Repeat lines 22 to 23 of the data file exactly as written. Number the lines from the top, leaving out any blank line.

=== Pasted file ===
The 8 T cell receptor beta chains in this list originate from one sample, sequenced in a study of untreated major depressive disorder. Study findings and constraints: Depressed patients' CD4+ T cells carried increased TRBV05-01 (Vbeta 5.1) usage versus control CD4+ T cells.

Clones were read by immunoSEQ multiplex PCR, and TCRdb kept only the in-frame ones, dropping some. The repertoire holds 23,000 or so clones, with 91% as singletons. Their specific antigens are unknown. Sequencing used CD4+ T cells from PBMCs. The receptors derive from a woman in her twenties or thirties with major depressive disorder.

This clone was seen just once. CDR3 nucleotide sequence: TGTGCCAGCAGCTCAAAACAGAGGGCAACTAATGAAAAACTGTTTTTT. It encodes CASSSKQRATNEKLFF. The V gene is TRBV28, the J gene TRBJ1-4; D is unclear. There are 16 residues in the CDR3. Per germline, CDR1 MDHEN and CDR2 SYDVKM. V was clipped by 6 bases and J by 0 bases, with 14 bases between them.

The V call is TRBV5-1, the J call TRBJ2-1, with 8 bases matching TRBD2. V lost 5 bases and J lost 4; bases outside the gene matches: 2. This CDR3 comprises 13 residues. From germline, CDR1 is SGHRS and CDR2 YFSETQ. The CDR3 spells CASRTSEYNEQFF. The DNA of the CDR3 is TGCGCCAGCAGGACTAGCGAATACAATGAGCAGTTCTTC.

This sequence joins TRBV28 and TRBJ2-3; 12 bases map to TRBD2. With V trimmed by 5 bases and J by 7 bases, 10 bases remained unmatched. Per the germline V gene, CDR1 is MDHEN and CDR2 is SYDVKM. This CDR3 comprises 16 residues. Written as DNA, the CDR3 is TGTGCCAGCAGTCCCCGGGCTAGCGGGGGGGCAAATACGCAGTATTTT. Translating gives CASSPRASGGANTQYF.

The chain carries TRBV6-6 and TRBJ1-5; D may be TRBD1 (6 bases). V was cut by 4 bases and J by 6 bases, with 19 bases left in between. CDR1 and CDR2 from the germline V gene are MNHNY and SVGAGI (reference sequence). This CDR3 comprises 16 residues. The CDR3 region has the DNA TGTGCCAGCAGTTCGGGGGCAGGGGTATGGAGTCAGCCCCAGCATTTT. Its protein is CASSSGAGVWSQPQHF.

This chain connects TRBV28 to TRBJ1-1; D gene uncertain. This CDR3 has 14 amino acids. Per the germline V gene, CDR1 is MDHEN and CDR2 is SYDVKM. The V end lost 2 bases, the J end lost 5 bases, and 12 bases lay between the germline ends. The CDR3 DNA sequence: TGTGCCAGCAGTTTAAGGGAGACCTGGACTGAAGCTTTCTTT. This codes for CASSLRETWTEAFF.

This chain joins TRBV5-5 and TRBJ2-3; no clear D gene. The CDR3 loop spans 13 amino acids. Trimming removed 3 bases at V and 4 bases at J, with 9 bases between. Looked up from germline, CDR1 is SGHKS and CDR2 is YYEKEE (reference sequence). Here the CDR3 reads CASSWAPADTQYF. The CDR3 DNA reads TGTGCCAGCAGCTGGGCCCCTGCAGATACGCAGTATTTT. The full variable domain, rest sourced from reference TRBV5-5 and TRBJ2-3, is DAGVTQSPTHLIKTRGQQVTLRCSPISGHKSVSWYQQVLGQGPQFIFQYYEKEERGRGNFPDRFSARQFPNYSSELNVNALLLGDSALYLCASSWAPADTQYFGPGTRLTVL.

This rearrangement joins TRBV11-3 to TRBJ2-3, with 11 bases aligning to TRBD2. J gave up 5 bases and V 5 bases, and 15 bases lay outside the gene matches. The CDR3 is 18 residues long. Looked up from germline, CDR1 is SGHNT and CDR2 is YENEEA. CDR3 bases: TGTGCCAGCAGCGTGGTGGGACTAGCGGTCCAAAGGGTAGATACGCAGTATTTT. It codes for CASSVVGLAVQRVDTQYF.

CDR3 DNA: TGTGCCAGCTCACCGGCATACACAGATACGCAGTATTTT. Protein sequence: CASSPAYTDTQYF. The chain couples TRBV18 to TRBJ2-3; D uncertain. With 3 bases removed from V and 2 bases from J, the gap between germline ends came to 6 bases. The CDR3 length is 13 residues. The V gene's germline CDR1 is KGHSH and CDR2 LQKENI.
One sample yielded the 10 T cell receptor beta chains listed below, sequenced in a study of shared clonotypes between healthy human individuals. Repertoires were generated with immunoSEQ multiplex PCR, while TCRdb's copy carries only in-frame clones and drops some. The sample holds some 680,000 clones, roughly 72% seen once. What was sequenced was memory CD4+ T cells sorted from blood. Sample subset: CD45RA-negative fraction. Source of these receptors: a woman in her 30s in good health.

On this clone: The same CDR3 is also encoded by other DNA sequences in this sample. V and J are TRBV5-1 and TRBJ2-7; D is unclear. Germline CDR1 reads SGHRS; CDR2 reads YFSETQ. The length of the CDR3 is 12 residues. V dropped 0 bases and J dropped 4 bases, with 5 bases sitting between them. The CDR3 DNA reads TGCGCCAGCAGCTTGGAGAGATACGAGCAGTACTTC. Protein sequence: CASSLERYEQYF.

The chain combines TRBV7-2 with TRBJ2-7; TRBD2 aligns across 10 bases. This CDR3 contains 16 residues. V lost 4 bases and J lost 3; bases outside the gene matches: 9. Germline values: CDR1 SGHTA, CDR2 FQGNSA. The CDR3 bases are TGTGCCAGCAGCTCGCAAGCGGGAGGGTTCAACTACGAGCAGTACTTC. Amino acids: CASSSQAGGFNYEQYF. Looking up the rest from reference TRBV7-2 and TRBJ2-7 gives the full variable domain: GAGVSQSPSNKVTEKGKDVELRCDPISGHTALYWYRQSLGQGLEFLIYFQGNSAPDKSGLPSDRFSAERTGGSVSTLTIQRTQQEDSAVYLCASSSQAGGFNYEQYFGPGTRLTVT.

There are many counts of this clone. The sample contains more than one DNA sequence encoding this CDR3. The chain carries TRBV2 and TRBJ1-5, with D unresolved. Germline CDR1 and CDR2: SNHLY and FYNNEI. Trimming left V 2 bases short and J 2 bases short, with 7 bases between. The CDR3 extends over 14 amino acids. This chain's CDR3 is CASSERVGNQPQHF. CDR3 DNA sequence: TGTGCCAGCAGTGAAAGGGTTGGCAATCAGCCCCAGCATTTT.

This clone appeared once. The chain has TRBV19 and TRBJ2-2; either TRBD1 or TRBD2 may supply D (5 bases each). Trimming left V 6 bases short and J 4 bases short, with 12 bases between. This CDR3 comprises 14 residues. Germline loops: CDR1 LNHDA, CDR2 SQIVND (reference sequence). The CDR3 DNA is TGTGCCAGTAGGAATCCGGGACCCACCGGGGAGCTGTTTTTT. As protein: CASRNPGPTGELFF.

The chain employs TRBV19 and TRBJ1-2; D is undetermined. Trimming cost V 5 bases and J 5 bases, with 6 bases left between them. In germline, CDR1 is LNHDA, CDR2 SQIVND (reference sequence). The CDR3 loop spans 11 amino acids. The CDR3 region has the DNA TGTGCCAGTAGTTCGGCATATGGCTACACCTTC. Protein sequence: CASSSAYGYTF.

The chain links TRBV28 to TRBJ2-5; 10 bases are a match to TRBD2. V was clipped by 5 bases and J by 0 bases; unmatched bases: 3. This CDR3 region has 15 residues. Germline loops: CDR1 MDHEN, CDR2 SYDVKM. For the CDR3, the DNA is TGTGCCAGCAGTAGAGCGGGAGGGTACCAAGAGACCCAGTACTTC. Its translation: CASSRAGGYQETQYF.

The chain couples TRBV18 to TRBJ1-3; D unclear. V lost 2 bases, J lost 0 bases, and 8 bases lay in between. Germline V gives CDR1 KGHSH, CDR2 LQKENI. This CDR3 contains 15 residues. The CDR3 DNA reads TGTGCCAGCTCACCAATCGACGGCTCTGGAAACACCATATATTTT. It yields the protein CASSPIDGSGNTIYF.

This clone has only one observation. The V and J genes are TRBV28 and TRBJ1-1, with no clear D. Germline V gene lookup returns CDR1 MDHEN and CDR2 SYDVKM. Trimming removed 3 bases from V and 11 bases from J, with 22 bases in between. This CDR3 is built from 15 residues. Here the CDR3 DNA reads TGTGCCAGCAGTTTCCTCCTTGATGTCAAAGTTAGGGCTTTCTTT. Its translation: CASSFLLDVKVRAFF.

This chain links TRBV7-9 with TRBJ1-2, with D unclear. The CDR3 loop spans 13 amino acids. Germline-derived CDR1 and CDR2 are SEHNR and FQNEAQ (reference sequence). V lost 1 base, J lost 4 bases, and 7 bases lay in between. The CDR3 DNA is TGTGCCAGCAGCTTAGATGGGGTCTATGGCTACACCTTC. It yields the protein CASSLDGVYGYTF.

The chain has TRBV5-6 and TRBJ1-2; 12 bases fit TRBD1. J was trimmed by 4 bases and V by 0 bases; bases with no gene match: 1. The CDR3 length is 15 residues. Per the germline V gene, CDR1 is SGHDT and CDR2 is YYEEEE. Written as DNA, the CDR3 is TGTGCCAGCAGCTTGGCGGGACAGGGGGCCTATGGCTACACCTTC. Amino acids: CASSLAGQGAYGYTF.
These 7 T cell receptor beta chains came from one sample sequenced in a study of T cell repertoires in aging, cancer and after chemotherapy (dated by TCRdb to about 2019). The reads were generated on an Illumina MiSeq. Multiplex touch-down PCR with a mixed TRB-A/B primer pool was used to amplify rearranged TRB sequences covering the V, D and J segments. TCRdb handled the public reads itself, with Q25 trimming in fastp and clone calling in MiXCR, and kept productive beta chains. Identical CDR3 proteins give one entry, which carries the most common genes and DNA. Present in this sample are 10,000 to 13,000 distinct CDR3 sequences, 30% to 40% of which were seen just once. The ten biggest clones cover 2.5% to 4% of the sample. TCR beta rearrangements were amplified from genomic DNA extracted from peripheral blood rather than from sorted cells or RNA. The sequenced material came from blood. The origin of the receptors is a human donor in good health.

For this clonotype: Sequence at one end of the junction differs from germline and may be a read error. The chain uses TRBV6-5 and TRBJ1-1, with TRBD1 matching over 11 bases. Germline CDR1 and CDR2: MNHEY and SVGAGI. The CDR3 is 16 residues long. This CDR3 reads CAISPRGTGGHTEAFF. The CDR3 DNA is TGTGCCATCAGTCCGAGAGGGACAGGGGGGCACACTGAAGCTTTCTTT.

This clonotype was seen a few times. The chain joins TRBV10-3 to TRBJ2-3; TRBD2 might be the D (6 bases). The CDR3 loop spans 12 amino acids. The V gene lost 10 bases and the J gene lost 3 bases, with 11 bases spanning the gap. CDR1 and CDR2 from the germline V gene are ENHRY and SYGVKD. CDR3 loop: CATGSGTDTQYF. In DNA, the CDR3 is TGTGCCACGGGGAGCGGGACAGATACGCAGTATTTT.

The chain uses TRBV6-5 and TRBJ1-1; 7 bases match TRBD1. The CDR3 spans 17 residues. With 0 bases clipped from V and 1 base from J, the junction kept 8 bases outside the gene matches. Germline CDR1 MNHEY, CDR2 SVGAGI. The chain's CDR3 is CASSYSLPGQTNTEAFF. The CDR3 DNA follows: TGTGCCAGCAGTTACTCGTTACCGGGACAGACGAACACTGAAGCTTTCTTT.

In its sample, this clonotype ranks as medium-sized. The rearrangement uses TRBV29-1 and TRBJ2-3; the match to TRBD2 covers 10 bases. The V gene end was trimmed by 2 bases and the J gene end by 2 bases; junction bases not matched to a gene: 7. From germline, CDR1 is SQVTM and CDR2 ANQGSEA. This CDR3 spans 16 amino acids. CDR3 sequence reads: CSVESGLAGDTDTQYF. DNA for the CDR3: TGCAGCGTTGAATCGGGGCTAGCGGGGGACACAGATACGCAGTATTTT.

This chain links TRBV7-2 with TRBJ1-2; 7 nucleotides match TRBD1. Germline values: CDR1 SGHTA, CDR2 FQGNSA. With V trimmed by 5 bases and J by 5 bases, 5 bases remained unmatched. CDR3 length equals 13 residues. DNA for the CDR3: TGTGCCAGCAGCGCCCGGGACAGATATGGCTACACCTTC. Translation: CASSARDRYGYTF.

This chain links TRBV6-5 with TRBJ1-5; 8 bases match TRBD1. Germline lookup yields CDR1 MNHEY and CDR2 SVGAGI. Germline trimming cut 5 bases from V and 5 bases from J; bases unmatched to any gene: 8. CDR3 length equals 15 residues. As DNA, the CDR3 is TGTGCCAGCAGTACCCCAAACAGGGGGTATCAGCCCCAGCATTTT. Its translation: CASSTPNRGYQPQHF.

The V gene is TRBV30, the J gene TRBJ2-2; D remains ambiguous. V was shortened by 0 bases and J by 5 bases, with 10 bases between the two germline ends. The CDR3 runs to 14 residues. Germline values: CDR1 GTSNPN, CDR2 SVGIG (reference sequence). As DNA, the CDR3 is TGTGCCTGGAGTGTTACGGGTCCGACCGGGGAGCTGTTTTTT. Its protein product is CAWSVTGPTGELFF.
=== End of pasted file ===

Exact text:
These 7 T cell receptor beta chains came from one sample sequenced in a study of T cell repertoires in aging, cancer and after chemotherapy (dated by TCRdb to about 2019). The reads were generated on an Illumina MiSeq. Multiplex touch-down PCR with a mixed TRB-A/B primer pool was used to amplify rearranged TRB sequences covering the V, D and J segments. TCRdb handled the public reads itself, with Q25 trimming in fastp and clone calling in MiXCR, and kept productive beta chains. Identical CDR3 proteins give one entry, which carries the most common genes and DNA. Present in this sample are 10,000 to 13,000 distinct CDR3 sequences, 30% to 40% of which were seen just once. The ten biggest clones cover 2.5% to 4% of the sample. TCR beta rearrangements were amplified from genomic DNA extracted from peripheral blood rather than from sorted cells or RNA. The sequenced material came from blood. The origin of the receptors is a human donor in good health.

For this clonotype: Sequence at one end of the junction differs from germline and may be a read error. The chain uses TRBV6-5 and TRBJ1-1, with TRBD1 matching over 11 bases. Germline CDR1 and CDR2: MNHEY and SVGAGI. The CDR3 is 16 residues long. This CDR3 reads CAISPRGTGGHTEAFF. The CDR3 DNA is TGTGCCATCAGTCCGAGAGGGACAGGGGGGCACACTGAAGCTTTCTTT.